In my experience stick is more effective than carrot. However I have not posted anywhere that there is no value in the carrot. I use rewards and praise all the time. I find them less effective than sanctions with many pupils.
    As for "the wrath of God" well it's up to the individual to decide what this means. Obviously I don't drown them and their families in world destroying floods or turn them into pillars of salt. Nor do I shout at them (which I believe you mistakenly interpreted my post as meaning). What I actually usually do repeatedly is have a lengthy conversation with them and/or their parents about their behaviour, ask their parents to sit with them in lessons, make them do some form of community service (usually removing graffiti) and anything else along similar lines that they really will not like very much (subject report, talking to their form tutors, heads of year etc). If they do not behave in my lessons I inconvenience them as much as I reasonably can.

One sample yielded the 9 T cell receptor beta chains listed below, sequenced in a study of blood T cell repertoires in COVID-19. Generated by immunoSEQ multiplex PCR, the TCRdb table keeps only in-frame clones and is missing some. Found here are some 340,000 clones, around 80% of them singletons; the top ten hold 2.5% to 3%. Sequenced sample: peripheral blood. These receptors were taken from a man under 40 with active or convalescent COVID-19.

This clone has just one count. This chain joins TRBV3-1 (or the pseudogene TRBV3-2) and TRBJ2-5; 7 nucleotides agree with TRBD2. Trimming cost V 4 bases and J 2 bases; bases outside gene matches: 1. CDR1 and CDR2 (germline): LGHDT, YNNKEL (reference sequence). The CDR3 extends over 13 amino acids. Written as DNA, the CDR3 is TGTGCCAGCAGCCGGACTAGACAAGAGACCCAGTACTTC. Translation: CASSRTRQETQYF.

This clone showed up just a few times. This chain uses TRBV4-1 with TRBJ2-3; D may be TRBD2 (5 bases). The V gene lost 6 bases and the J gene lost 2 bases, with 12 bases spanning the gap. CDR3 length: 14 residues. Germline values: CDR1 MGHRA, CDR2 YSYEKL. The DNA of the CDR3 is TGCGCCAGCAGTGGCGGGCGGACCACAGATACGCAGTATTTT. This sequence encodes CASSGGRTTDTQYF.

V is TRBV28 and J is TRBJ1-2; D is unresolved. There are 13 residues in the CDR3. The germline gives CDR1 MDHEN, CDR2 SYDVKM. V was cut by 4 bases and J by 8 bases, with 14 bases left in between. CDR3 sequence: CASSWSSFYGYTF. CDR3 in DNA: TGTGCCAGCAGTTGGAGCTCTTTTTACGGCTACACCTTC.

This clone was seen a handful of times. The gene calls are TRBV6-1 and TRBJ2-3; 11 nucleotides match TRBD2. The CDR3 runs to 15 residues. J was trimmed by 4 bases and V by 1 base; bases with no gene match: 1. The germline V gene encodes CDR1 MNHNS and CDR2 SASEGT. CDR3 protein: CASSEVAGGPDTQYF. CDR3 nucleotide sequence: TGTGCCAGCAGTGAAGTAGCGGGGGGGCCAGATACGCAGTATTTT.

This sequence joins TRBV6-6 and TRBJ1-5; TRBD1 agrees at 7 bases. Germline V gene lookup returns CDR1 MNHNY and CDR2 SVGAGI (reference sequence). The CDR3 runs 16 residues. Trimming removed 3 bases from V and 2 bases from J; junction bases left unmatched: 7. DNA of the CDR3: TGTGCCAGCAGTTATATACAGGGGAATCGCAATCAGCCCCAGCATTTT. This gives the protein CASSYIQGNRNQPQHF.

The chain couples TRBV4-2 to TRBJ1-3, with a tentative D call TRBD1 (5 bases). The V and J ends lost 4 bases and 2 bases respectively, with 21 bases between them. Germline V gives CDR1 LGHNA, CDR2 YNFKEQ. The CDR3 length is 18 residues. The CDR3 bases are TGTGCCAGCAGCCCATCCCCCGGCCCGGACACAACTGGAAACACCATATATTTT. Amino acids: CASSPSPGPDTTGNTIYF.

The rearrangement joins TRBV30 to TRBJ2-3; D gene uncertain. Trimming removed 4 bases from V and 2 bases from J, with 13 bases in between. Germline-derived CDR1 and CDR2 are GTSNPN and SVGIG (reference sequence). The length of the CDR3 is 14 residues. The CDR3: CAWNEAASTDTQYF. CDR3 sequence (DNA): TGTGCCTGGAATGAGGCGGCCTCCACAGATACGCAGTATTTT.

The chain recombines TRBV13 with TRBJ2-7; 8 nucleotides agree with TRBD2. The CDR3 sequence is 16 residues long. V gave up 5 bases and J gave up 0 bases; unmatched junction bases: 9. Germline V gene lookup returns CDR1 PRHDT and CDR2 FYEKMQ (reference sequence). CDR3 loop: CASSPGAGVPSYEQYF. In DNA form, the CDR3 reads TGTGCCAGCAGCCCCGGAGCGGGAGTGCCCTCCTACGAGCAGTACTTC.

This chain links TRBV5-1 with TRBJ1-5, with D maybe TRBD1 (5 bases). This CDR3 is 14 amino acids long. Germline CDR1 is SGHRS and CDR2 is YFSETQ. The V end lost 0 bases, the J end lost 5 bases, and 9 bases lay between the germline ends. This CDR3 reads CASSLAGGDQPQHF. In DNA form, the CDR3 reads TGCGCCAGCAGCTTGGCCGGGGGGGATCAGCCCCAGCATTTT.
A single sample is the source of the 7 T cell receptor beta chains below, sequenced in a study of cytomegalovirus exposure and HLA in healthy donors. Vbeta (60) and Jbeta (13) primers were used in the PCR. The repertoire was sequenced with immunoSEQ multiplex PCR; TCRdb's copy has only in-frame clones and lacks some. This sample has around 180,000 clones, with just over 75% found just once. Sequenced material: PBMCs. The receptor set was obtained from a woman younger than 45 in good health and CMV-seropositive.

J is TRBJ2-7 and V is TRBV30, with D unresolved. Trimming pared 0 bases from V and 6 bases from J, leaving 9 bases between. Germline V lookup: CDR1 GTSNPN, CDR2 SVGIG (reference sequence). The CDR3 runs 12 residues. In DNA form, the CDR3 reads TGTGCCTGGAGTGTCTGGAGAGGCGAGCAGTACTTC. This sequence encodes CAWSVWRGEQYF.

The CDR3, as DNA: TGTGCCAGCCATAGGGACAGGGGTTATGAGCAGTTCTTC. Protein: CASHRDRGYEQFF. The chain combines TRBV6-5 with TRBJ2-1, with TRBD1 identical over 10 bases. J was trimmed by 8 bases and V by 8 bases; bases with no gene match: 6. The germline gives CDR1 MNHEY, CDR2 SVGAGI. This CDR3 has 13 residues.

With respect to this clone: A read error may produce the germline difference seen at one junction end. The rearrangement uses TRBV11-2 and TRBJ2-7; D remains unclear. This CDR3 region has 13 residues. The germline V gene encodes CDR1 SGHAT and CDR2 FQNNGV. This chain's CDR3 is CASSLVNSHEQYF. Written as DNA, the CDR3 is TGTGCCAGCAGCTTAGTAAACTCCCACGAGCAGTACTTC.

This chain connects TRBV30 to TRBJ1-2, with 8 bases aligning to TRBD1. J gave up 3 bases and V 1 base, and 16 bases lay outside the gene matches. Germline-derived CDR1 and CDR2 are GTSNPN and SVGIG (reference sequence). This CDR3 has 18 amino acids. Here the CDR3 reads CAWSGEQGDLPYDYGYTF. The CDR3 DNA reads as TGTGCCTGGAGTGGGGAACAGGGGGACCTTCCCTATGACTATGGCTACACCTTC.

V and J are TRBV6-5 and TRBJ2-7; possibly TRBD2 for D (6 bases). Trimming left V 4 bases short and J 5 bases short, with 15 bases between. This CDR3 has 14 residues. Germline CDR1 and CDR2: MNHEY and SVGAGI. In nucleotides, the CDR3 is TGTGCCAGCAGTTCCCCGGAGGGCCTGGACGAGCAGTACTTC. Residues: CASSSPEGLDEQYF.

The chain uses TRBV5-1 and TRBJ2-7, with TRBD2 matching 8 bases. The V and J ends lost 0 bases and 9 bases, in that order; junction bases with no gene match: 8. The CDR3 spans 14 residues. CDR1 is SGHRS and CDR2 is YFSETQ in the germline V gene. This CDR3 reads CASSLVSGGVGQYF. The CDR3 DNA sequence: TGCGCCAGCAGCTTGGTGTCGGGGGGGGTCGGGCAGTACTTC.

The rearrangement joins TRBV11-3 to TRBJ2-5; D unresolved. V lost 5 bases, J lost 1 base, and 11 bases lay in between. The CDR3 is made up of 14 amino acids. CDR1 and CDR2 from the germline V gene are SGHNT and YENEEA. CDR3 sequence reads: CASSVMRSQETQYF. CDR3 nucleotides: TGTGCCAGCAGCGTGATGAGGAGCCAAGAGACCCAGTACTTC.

They get used to shouting. A lot of them already are. Some of them get shouted at all the time at home. They don't like a proper, lengthy discussion of where they are going wrong, why I believe they are behaving they way they are behaving, what they need to do to improve in order to avoid further discussions about their behaviour.
    I'm not trying to intimidate you James. I'm trying to point out that you come across as a smug, complacent, arrogant, self-satisfied, know it all who appears to be of the belief that anyone who doesn't agree with him or do things his way must be a right wing zealot with views belonging in the past.
    A sanction is a punishment. A sanction can have a specific purpose (to improve learning for all) and so can a punishment.
    I wish Jen every success. I hope that she manages to improve the behaviour of her classes. She can decide whether the advice offered has value and either take it or leave it.